Selecting Items Randomly from a List

You can use RAND to rearrange the values in a table so as to put them in random order, or to select a random sample from the table. There are two ways you can do this: either manually, using the Sort command, or by means of a formula. The former generates a randomized list that is "fixed"; that is, once randomized, the values in the list do not change. The latter method generates a list that will change each time the spreadsheet is recalculated. Clearly, there are advantages and disadvantages of either method.

To randomize manually, use =RAND() to generate a column of random numbers adjacent to (and most convenient, to the left of) the column of values to be randomized as shown in Figure 15-2.

A

B

-y-

random*

Name

2

0.070428990

Agafwal, Brigitte

3

0.532482204

Ali, Le H

A '

0.833901457

Alvarado.V

5

0,090748668

Amato, Andreas A

I

0.357788105

Antoine, Amy Louise

7

0.089596610

Atkinson, Sanya

8

0.801094843

Atwood, John

9

0.001795029

Barron, Johanna

10

0.210916288

Baumann, Carol

Î1

0.936376433

Deaubrun, Jeffrey

12

0.624696117

Beaudoin, Samir

13

0.505254770

Belfiore, Danielle M

14

0.599828277

Blee, Kangrok

15

0 578697880

Bleeker, David M

16

0 796914834

Blute, Roxanne M

Figure 15-2. A list of names before randomizing. Only part of the list is shown, (folder 'Chapter 15 Examples', workbook 'Randomize', worksheet 'By Hand')

Figure 15-2. A list of names before randomizing. Only part of the list is shown, (folder 'Chapter 15 Examples', workbook 'Randomize', worksheet 'By Hand')

Then select the two columns and use the Sort command to Sort By the values in the column of random numbers. If the random number column is the leftmost column, you can use the Sort Ascending toolbutton i I. The randomized list is shown in Figure 15-3. To choose a random sample of N elements from the table, simply select, for example, the first N elements from the list.

A B

1 random # Name

6

0 001795029 0.002546605 0005879847 0 009157058 0.013827644

Barron, Johanna Fournier, Elias T O'Reilly, John Dimattia, Tracey Ann Underkoffler, Anne E

7

0.017823817

Ullis, Soyon

8

0.026750475

Ditolla, J Patrick

0.046036729 0.056680621

Eaton, Jennifer Poon, Nicholas D

10

Figure 15-3. A list of names after randomizing. Only part of the list is shown, (folder 'Chapter 15 Examples', workbook 'Randomize', worksheet 'By Hand')

Figure 15-3. A list of names after randomizing. Only part of the list is shown, (folder 'Chapter 15 Examples', workbook 'Randomize', worksheet 'By Hand')

To sort by means of a formula, begin with the two columns as in Figure 15-2. The names random and Database were assigned to the ranges $A$:A139 and $B$:B139, respectively; the range references can be used if desired. In cell C2, enter the formula

to sort the random numbers in ascending order. The expression ROW()-1 would have to be modified if the formula wasn't entered in row 2—for example, ROW()-10 if the first row of the table were in row 11. In cell D2 enter the formula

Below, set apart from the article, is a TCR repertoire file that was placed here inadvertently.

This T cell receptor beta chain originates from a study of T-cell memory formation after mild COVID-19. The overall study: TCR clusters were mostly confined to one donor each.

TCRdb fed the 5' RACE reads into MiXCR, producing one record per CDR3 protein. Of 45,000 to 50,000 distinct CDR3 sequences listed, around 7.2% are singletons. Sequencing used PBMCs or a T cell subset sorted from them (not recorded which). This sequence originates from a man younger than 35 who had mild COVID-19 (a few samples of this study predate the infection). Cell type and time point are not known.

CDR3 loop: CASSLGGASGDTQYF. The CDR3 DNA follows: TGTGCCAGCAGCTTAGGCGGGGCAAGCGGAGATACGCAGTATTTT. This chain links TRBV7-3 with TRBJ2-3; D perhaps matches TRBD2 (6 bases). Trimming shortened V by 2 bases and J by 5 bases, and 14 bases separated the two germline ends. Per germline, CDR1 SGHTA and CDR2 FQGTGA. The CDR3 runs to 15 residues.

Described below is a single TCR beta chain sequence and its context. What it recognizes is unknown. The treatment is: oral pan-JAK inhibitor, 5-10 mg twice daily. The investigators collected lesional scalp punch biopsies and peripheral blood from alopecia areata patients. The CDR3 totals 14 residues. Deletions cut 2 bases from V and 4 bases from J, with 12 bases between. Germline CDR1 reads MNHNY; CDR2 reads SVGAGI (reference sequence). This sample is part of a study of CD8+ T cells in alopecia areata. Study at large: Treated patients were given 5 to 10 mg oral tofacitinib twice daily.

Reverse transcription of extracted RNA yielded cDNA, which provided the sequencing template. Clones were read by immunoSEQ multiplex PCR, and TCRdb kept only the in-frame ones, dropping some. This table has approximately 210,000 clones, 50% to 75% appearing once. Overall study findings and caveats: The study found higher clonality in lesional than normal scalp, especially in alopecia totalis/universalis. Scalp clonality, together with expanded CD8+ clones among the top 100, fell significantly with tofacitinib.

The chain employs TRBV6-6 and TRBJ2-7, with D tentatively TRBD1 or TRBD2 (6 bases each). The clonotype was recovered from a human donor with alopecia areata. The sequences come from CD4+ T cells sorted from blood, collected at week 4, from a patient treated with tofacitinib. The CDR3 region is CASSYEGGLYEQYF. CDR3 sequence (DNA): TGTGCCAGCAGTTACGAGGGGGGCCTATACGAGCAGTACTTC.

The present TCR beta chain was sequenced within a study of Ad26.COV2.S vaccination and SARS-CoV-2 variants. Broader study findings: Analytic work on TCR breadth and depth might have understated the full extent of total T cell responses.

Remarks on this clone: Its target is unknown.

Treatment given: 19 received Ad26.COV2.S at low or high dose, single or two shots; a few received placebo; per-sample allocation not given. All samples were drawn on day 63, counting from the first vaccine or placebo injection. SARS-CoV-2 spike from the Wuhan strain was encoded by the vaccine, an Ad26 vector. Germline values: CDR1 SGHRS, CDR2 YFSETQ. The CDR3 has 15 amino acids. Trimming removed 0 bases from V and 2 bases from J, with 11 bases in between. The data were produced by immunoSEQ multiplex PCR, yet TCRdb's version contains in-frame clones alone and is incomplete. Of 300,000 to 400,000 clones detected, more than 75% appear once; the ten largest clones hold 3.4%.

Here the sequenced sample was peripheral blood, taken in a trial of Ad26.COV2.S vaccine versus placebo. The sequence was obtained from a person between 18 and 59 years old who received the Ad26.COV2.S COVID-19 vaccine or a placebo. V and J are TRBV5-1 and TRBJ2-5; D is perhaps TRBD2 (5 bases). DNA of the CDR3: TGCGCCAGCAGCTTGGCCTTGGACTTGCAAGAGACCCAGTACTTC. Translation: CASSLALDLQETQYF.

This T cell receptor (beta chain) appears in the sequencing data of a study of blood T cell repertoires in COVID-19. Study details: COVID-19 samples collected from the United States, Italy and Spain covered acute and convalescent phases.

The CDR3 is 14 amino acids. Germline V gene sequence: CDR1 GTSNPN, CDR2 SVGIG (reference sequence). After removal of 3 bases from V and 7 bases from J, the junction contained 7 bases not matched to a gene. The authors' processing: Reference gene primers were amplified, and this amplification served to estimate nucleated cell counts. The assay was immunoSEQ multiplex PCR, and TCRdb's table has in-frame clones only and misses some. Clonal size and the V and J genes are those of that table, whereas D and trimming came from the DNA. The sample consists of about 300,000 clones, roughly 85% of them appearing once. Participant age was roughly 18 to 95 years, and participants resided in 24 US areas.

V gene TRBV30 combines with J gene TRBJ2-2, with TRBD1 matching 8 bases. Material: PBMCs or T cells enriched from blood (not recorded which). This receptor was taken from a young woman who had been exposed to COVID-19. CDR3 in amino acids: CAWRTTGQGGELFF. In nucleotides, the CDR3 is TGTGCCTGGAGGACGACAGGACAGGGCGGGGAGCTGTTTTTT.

=MATCH(C2,random,0)

to return the relative position of the returned random number in cell C2. In cell E2 enter the formula

=INDEX(Database,D2) to return the value at the same position in the array Database.

A B

C

D

E

1

random # Database

sorted #

pos

Randomized

2

0 070428990 Agarwal, Brigitte

0.001795

8 Barron, Johanna

3

0.532482204 All, Le H

0.002547

50

Fournier, Elias T

4

0 833901457 Alvarado.V

0 00588

90

O'Reilly, John

5

0.D90748668 Amato, Andreas A

0.009157

39

Dimattia, Tracey Ann

6

0.357788105 Antoine, Amy Louise

0.013828

124

Underkoffler, Anne E

7

0 089596610 Atkinson, Sanya

0.017924

78

□Ills, Soyon

8

0.801094843 Atwood.John

0.02675

40

Ditolla, J Patrick

9

0.00179502S Barron. Johanna

0.046037

45

Eaton, Jennifer

10

0.210916288 Baumann, Carol

0.056681

96

Poon, Nicholas D

Figure 15-4. A list of names randomized by using worksheet formulas, (folder 'Chapter 15 Examples', workbook 'Randomize', worksheet 'By Formula')

Figure 15-4. A list of names randomized by using worksheet formulas, (folder 'Chapter 15 Examples', workbook 'Randomize', worksheet 'By Formula')

The preceding formulas can be combined into a single "megaformula" =INDEX(Database,MATCH(SMALL(random,ROW()-1),random,0)) to produce a more compact spreadsheet, as shown in Figure 15-5.

____L A

__B

c !

1

random #

Database

Randomized

2

0.070428990 Agaiwal, Brigitte

Barron, Johanna

3

0.532482204 Ali, Le H

Fournier, Elias T

4

0.833901457 Alvarado.V

O'Reilly, John

5

0.090748668

Amato, Andreas A

Dimattla.TraceyAnn

6

0.357788105

Antoine, Amy Louise

Underkoffler, Anne E

7

0 089596610

Atkinson, Sanya

Lillis, Soyon

8

0.801094843 Atwood.John

DJtolla, J Patrick

9

0,001795029

Barron, Johanna

Eaton, Jennifer

10

0.210916288

Baumann, Carol

Poon, Nicholas D

Figure 15-5. A list of names randomized by using a single "megaformula." (folder 'Chapter 15 Examples', workbook 'Randomize', worksheet 'By Formula')

Figure 15-5. A list of names randomized by using a single "megaformula." (folder 'Chapter 15 Examples', workbook 'Randomize', worksheet 'By Formula')

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